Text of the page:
Everyone understands that two and three year olds are far too young to figure out the rules and other intricacies of formal sports by themselves. Apart from this, their physical growth and skills are also limited. On top of all these constraints, they are already deriving big benefits from unstructured play at home.
So why start them on preschool sports activities at this point in time? Won’t it be burdening young children with more than they can handle? No, not really.
Benefits of sports for preschoolers that lead up to traditional organized game rules when they are at school, can be customized to suit their age. In this way, most sports activities and games can be tailormade to be a part and parcel of preschool learning activities.
Starting organized sports in early childhood
It is not necessary to teach preschoolers all the rules of organized sports such as basketball, football, hockey, and cricket, among others. Instead, the diluted versions of these games can be played, to teach the essentials of the ‘big-kid’ games.
These modified versions of popular sports and games will be great primers for later when young children work their way up and are ready to join school-age teams or play for after-school clubs. They will be ready to dribble a ball, how to hit a ball with a bat or stick and run between wickets.
Picking up social competence skills
These ‘big-kids’ sports and games for preschoolers can also introduce young children to team etiquette and what a healthy competition can be. Bear in mind, that there is no “out” in any of the games meant for these youngsters. Instead, the focus is on learning how to work together to solve problems, how to be polite when they are competitive, and how to get along with other team members.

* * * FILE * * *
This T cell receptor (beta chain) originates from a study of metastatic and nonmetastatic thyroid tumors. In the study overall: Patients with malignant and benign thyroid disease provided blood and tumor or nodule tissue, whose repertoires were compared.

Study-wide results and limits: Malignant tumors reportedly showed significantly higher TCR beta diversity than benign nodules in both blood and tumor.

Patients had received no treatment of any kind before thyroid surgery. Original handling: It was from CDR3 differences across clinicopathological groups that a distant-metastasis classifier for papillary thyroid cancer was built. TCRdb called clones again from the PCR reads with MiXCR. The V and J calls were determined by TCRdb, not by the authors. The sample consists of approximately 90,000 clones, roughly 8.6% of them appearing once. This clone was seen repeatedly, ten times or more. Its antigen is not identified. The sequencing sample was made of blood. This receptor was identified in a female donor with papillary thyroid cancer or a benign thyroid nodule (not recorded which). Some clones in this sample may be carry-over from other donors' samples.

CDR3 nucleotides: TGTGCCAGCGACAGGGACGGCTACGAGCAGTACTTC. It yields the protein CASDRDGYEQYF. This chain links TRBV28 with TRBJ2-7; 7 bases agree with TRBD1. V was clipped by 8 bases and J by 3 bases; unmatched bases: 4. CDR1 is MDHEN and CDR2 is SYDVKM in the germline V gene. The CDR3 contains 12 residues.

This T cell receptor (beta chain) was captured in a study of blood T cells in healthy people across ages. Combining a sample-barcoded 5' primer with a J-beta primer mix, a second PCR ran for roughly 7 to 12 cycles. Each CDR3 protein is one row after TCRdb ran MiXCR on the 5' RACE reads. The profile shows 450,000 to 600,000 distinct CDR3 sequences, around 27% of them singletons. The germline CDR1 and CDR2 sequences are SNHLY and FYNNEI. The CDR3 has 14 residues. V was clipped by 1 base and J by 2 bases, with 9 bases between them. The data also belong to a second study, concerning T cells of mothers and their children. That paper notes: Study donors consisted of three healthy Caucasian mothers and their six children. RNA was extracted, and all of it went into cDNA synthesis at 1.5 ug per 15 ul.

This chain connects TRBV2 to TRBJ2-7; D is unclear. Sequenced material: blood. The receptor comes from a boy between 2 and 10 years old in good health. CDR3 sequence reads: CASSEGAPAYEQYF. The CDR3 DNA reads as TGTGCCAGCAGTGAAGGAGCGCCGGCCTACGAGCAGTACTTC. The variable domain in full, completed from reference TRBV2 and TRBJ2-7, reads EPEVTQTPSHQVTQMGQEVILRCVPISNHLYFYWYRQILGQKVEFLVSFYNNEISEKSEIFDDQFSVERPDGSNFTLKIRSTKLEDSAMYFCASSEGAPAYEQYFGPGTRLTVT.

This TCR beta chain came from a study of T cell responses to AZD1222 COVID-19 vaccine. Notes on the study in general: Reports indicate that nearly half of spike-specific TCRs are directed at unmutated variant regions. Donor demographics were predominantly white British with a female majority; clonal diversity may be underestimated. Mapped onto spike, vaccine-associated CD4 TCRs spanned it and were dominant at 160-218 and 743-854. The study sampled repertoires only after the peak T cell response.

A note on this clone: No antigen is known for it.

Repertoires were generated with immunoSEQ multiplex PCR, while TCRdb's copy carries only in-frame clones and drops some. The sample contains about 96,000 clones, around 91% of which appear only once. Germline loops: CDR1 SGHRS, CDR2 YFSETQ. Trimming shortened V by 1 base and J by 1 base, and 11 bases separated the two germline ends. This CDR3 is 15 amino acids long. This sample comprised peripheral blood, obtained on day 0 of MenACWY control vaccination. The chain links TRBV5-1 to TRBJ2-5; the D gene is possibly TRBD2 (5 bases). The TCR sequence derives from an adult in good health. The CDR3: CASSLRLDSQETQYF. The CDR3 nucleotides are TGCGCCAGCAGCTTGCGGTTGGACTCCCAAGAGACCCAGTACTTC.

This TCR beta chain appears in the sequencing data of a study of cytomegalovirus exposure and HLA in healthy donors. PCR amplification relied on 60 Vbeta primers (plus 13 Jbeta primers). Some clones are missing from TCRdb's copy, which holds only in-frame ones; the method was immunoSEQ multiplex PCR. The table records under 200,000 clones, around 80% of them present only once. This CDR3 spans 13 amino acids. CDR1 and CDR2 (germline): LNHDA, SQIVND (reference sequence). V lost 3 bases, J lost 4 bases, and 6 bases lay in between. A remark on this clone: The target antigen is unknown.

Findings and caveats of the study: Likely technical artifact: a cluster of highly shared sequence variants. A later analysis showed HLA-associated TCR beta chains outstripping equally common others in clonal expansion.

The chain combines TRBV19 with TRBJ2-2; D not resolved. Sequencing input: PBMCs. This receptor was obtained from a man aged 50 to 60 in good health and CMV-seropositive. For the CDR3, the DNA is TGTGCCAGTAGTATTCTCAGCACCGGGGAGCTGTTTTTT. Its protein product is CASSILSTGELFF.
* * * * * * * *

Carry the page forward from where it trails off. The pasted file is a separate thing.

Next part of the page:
Also remember that it is okay if a game doesn’t go as expected, or when young children fall, or trip, or don’t see a ball coming their way, simply because, it’s just a game. Where mistakes can be made alongside other children of the same age and everyone is working on developing at the same pace.
The overall aim is to get the message across that sports can help develop healthy, functioning bodies for all-around growth and development for young children.
Finally, developing healthy gross and fine motor skills, as well as exercise for working out can be counted as a well enough reason for participating in sports and games. And don’t forget, vigorous physical movement can help with improving attention spans. Young children learn skills in a more specific and repetitive way through organized sports. Helping little minds realize that it is worth the effort to keep working at them.
Sports ideas for home
A home is a great place for parents and their toddlers to start and do research into ‘what’s most suitable for the child’ and for ‘how long they can play’.
Hula hoops are a good way to mark ‘bases’ that young children can run to when a ball is rolled to them, kicking a balloon or hitting a softball into a goal post with a hockey stick.
Practice hand-eye coordination with your child by slowly rolling or throwing a ball below the waist level, or you can get your child to catch the ball by bouncing a ball against a wall.
Tossing a ball into a wastepaper basket is an effective way for a toddler to understand the basics of dunking a basketball. Or hitting a golf ball on a stand with a bat and running to a base can help introduce your toddler to baseball. Actually, it will be good to cheer every time your child makes it to the base.
How about foosball? It is just about right for the preschool age group to learn about basic football. It involves kicking foam balls and passing them to another player and also teaches basic cooperation and team skills or how to stand in line.
Make up your own games
Another way to teach the concept of organized sports is by making your child understand that some games have rules and she has to follow and listen to her coach to be able to play them well.